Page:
This international expert consultation highlighted 99 research priorities in the field of pediatric PN. This consultation was intended to define the most urgent research studies needed to determine effective strategies in quality improvement and patient safety. To achieve this goal, we established the six most important research priorities from all topic areas based on each respondent’s top five priorities.

The most important research priority identified was gaining an understanding of the relationship between total energy intake, the potential adverse effects of rapid catch-up growth on later metabolic function and potential neurocognitive benefit for all age groups. Research into the range of intakes of macronutrients needed in order to achieve optimal outcomes also featured prominently, and in particular the ratio of energy to protein and the optimal dose and composition of amino acid mixture for optimal short- and long-term clinical outcomes. The latter is of interest as, despite the fact that inadequate protein balance and poor growth have been associated with currently available commercial mixtures of essential amino acids28 and conditionally essential amino acids29, there is little current research into modifying current commercial mixtures to try and improve outcomes, due to the complexity and expense this would involve. Of the 99 priorities identified, 15 of these related specifically to preterm infants, which means they are perhaps slightly overrepresented compared to other groups. Most of the research needs for preterm infants related to understanding basic nutrient requirements and their impact on long-term outcomes, particularly neurodevelopment.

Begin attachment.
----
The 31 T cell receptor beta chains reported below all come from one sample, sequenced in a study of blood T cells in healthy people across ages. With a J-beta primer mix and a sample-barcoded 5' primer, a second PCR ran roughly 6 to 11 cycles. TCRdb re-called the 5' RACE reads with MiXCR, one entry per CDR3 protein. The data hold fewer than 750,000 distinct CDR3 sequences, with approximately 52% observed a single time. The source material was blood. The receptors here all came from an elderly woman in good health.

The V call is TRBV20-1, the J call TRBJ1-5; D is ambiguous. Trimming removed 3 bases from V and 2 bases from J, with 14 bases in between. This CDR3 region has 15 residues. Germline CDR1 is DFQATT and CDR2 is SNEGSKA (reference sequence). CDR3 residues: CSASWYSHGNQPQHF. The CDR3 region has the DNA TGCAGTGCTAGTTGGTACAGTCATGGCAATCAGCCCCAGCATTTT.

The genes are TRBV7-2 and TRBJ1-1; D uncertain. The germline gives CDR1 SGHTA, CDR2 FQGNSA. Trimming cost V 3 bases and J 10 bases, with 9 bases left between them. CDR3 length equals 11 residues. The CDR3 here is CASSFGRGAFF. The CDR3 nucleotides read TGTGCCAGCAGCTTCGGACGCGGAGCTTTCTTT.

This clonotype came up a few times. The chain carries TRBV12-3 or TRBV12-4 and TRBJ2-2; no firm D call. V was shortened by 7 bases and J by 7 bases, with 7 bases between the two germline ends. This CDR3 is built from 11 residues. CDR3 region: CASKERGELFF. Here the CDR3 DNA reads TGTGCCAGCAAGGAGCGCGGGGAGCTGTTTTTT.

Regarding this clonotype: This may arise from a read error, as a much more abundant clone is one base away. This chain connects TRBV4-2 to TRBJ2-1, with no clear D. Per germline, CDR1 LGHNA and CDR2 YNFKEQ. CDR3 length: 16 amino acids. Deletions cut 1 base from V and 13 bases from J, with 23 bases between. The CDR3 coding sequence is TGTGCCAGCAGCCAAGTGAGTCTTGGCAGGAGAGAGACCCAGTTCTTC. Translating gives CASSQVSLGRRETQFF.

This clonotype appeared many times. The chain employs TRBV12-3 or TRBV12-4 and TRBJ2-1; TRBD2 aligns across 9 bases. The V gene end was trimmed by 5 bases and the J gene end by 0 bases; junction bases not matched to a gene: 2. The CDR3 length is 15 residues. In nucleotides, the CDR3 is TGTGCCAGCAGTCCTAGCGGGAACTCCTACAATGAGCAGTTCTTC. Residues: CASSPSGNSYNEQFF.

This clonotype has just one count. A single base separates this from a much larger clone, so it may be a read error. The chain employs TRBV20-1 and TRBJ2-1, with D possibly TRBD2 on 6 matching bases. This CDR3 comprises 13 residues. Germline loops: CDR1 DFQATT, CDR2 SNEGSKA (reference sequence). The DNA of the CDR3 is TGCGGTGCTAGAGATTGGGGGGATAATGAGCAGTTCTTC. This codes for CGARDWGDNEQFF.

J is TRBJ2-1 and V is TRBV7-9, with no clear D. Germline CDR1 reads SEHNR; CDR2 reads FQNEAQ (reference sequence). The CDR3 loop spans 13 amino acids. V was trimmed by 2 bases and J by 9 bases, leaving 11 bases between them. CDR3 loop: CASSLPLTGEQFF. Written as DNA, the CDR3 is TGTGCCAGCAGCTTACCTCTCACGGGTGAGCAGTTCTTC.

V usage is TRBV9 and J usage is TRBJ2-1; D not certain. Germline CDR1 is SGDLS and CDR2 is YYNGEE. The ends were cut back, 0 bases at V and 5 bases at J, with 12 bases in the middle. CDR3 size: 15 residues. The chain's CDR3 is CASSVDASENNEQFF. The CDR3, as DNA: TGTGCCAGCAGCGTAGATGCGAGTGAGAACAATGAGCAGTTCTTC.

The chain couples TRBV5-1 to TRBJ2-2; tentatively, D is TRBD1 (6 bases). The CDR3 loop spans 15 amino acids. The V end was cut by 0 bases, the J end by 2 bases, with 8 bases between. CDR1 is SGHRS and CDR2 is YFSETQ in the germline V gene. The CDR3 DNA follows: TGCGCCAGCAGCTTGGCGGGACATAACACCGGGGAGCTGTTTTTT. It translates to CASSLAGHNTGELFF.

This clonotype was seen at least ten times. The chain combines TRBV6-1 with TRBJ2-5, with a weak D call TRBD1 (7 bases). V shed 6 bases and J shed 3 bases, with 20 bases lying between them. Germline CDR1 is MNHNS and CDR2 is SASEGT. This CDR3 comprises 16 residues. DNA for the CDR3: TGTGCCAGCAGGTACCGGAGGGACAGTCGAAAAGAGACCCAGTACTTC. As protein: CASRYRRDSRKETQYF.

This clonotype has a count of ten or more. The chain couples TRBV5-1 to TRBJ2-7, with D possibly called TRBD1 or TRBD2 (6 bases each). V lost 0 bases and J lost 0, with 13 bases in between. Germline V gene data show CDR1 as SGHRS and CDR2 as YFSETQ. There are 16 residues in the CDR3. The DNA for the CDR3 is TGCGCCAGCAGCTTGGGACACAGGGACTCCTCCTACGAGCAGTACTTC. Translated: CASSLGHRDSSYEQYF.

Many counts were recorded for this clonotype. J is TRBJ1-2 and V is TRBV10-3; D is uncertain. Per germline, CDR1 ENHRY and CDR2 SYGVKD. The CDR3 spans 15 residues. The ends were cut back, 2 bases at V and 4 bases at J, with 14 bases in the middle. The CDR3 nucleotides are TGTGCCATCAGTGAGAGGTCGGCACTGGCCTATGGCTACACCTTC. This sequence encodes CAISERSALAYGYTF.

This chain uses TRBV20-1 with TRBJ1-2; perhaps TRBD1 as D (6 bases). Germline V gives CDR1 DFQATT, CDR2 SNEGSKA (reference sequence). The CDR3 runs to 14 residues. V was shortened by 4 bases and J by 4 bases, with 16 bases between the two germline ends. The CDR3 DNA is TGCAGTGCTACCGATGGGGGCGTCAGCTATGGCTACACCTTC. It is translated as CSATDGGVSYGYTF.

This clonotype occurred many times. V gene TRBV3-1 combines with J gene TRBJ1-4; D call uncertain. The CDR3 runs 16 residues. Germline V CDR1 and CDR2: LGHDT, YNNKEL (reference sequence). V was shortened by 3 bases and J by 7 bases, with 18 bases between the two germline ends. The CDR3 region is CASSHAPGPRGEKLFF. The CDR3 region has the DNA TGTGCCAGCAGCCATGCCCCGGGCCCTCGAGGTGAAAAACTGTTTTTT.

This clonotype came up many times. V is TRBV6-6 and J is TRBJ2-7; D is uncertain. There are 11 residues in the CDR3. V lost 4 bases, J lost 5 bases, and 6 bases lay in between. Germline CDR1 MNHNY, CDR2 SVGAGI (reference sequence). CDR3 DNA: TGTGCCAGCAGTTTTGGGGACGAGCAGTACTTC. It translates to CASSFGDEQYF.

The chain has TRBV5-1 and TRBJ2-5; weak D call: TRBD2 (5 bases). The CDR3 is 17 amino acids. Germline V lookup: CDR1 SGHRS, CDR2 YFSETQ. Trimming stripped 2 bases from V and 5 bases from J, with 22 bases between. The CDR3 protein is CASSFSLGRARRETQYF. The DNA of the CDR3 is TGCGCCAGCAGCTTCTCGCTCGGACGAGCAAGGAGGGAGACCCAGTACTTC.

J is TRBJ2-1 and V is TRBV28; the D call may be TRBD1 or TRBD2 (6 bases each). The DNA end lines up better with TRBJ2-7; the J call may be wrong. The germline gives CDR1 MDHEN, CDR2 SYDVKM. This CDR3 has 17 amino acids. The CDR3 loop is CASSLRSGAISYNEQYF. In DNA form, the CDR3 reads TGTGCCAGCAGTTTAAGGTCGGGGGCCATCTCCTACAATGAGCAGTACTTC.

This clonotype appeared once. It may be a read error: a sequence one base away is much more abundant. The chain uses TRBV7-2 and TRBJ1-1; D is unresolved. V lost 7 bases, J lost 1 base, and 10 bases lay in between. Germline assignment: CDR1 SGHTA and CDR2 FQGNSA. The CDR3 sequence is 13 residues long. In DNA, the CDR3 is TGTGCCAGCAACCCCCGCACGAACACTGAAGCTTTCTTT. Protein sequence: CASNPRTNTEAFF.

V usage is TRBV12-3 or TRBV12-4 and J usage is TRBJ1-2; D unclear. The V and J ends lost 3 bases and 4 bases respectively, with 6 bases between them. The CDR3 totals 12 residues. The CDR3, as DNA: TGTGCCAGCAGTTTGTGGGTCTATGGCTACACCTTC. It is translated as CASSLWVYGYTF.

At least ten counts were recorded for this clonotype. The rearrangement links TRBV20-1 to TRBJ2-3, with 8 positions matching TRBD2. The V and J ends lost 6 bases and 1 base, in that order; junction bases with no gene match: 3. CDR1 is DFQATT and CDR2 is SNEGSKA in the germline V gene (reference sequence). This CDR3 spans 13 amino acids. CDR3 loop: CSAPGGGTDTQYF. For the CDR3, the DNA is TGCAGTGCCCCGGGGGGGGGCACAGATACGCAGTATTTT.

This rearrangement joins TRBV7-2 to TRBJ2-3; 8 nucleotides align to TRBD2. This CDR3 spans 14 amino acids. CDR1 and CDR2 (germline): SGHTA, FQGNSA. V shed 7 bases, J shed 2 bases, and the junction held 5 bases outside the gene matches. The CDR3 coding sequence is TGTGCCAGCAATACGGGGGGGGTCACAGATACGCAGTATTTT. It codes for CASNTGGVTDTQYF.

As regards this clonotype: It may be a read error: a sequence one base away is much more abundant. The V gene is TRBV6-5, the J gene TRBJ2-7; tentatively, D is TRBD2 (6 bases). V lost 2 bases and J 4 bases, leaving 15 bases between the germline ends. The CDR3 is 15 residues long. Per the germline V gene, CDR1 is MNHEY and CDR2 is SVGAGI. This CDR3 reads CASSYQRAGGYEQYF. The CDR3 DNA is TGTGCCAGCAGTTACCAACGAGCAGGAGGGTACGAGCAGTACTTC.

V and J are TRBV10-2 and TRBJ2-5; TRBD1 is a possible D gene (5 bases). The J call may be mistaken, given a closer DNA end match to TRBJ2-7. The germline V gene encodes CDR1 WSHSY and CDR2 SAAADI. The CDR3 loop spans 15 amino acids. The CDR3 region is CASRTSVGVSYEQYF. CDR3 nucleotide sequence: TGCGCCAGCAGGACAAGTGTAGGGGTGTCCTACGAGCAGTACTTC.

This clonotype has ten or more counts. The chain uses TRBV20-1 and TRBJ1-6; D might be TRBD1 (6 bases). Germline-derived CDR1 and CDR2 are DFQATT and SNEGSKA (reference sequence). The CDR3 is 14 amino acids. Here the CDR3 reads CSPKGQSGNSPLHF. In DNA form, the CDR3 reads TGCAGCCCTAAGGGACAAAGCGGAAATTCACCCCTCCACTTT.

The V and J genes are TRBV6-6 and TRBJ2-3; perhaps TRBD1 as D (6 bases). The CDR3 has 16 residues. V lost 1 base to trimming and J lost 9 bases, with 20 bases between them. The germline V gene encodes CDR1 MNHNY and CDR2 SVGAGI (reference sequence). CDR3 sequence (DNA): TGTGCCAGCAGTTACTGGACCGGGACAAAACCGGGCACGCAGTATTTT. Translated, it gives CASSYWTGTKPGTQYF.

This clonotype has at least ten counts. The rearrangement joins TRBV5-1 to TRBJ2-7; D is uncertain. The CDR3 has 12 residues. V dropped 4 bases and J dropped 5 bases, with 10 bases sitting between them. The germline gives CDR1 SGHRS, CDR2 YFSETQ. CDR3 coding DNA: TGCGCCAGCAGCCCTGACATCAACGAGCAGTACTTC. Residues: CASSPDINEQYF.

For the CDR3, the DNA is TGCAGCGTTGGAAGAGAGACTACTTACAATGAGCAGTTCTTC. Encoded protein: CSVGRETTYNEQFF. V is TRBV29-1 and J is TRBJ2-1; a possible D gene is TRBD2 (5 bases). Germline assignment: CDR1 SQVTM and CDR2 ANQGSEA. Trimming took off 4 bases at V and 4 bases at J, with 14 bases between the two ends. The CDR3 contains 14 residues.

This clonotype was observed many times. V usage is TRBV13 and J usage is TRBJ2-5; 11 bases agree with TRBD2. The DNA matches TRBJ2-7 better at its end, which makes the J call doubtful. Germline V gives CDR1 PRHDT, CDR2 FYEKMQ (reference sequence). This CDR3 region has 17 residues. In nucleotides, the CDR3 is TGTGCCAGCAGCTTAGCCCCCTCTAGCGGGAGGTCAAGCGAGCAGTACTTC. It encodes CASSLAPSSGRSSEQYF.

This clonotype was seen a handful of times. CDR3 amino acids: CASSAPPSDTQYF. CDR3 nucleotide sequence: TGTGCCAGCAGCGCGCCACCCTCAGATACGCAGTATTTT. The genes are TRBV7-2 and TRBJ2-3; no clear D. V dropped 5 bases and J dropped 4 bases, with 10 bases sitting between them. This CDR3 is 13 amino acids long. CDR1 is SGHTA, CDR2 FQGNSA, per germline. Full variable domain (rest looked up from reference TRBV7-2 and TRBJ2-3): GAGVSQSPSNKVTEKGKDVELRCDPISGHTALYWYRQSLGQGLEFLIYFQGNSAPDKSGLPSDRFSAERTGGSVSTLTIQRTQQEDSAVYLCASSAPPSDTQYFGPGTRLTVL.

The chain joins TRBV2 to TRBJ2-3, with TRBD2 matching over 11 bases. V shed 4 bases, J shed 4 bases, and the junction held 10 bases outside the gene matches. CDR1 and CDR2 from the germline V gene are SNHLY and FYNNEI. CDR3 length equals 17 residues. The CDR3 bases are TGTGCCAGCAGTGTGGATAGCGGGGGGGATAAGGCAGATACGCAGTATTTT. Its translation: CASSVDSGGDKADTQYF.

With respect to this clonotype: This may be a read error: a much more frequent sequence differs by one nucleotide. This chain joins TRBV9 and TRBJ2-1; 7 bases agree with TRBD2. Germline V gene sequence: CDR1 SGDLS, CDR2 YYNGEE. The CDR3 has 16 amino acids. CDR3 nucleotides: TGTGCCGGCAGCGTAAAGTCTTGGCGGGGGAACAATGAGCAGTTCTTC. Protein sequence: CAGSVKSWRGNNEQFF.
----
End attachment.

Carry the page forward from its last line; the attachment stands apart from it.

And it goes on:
An overarching theme across all nutrients, but macronutrients in particular, was that research into the intake required in order to achieve optimal outcomes was needed. This is a broad and challenging task. How to define and measure optimal outcomes remains a challenge in many areas of medicine, but especially so in pediatrics, given that long-term outcomes also involve optimal neurological, cognitive, and functional development and the impact of nutrition and growth in early life on the risk of non-communicable diseases such as coronary heart disease and metabolic syndrome in adulthood. Defining which outcomes are important to clinicians, patients, families, and other stakeholders is essential, and central to this is the work of the Core Outcome Measures in Effectiveness Trials (COMET) initiative30. Given the relatively small numbers of patients who receive PN, the use of registries and national databases is also needed to improve our understanding of practice and outcomes in this area. Such systems could also be used to drive larger trials using newer methodologies such as randomized point-of-care trials or registry trials as an alternative to conventional RCTs.